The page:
Lecture: Magnesium as structural and energy storage material
Speaker:Dr. Muhammad Rashad
Time: 15:00 pm, Oct. 20th, 2018
Location:  210 meeting room, MSE building

Dr. Muhammad Rashad is a PIFI-CAS Fellow at Dalian Institute of Chemical Physics, Chinese Academy of Sciences. He received his Ph.D. degree in Materials Science and Engineering from Chongqing University in 2014. He worked at Chongqing University as a postdoctoral research fellowship from 2014 to 2016. Currently he is working in Energy Storage Division at Dalian Institute of Chemical Physics. His research focuses on Magnesium composite design and synthesis of functional nanomaterials, graphene and other 2D materials for energy storage devices (Mg Ion Batteries). He has published 37 peer-reviewed articles and one book chapter since 2013. His work has been cited 970 times with h-index 16. He is the reviewer of several SCI journals and has been honored with several distinctions & awards.

The world is facing energy crisis and lightweight materials have gained prodigious research consideration to reduce the fuel consumption in automotive and aviation industry. Among light materials, magnesium and its alloys have been regarded as ideal structural materials due to their low density, high specific strength and damping properties. Despite offering many fascinating advantages over conventional metals, magnesium is facing numerous challenges which are currently hindering their use at commercial scale. In order to further improve mechanical strength of magnesium alloys, the magnesium composites and conventional thermomechanical process (i.e. hot extrusion, hot rolling, and forging) have been developed to achieve fine grains and uniformly dispersed reinforcement particles i.e. SiC, Al2O3, TiO2, and carbon nanotubes (CNTs).

The two dimensional graphene has become one of the most extensively investigated allotropes of carbon in recent years. [1] Graphene can be used as reinforcement to enhance the mechanical strength of polymers matrices. We were the first to employ graphene nanoplatelets (GNPs) as the reinforcement to enhance the mechanical strength of pure magnesium and aluminum matrices. The synthesized composites exhibited improved mechanical properties including hardness, tensile, compression and elongations.  To further boost up the potential of GNPs, metallic particles such as Al, Cu, and Ti were employed along with GNPs as hybrid reinforcements. Metallic particles not only contribute to the strength but also act as bridge between GNP and matrix. Furthermore, synergetic effect of GNP and CNTs, effect of carbon reinforcements (GNPs, CNTs) on growth of intermetallic phases, interface, and grain refinements were studied in magnesium alloys. Experimental results revealed that GNPs contribute to the strength of magnesium alloys at both room temperature and high temperatures. Besides, the electrochemical properties of GNPs based magnesium composites were also studied to examine the corrosion resistances. These strategies to combine the different properties enhancing factors in magnesium alloys will bring the realization of these composites in broad markets.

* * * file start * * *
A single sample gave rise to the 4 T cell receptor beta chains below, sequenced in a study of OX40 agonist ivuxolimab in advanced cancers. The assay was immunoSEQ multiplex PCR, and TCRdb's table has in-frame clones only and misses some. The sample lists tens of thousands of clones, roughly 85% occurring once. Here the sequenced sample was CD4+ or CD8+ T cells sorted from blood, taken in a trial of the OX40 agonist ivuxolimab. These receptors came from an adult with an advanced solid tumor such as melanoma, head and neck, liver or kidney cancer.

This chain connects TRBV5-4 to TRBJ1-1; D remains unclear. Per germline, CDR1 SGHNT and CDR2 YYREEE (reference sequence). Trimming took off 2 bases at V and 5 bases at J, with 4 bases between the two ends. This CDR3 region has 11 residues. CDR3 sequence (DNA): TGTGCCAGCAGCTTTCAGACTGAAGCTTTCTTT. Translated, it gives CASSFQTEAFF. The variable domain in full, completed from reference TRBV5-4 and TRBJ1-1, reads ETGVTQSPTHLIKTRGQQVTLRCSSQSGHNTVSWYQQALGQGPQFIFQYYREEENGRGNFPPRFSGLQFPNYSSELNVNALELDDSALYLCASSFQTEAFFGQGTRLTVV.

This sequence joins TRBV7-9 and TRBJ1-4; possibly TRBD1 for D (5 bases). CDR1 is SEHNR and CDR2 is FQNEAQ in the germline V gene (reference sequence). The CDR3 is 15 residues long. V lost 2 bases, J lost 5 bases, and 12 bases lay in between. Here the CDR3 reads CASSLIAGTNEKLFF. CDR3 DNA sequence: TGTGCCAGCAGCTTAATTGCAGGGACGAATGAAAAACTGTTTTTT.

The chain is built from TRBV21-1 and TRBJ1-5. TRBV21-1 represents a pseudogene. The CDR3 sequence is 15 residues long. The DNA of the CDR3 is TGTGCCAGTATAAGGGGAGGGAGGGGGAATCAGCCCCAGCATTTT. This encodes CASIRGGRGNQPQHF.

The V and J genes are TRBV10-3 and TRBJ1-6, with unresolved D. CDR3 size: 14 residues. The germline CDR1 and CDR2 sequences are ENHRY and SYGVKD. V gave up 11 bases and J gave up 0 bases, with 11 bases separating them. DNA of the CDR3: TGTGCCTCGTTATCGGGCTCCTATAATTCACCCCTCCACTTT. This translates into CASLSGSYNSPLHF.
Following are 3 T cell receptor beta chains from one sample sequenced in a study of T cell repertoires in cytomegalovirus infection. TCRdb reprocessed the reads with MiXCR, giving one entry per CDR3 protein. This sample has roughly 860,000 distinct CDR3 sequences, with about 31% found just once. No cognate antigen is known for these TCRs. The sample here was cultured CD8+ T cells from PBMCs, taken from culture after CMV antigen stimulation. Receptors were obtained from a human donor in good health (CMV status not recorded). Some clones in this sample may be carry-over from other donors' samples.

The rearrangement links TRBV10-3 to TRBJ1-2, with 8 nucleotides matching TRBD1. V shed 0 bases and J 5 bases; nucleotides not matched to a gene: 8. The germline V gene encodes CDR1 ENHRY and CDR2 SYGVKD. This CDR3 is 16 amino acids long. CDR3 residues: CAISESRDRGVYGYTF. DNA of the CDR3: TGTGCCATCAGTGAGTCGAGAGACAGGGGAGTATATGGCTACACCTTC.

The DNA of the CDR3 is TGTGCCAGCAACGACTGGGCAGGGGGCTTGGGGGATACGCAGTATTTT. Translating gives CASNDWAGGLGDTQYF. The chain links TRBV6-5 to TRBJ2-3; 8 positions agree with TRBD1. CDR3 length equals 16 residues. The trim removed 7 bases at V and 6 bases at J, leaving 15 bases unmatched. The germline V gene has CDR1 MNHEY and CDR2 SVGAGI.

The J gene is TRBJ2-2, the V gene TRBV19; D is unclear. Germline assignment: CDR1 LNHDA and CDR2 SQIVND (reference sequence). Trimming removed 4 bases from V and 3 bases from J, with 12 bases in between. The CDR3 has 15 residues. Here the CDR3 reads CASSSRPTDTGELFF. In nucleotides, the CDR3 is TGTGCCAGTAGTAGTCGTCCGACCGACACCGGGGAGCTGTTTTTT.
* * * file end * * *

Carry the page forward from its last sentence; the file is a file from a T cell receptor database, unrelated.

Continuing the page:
On the other hand, potentially safe and economically feasible rechargeable magnesium ion batteries (MIBs) have attracted tremendous research attention as an alternative to high cost and unsafe lithium ion batteries (LIBs). Thus, many efforts have been made on new electrode materials and electrolytes that can bring the realization of these devices. Herein, we have synthesized different cathode materials (such as vanadium oxides, manganese oxides, polyanion materials, and bio-waste derived activated carbon etc.) that can accommodate electroplating of Mg2+ ions. The synthesized nanostructured materials exhibited extraordinary performances as the cathode for MIBs with long cyclic stability and excellent rate capability. [2,3] Our findings shows that low diffusion rate of Mg2+, low reversibility, high polarization was suppressed in the rationally designed hybrid electrolytes and electrochemical performance of cathodes were boosted two to five times. These studies laid down a pathway for the synthesis of potentially safe, light, and inexpensive Mg energy storage system with great reversibility to replace conventional LIBs. Furthermore, newly synthesized bio-waste derived activated carbons were also tested for conventional Li+, Na+, and K+ ion batteries.

1.H. Wang, X.Z. Yuan, et al., Advances in Colloid & Interface Science, 221 (2015) 41–59.
2.M. Rashad, H. Zhang, M. Asif, et al., ACS Applied Materials & Interfaces, 10 (5) (2018) 4757-4766.
3.M. Asif, M. Rashad, et al., Materials Today Energy 10 (2018) 108-117.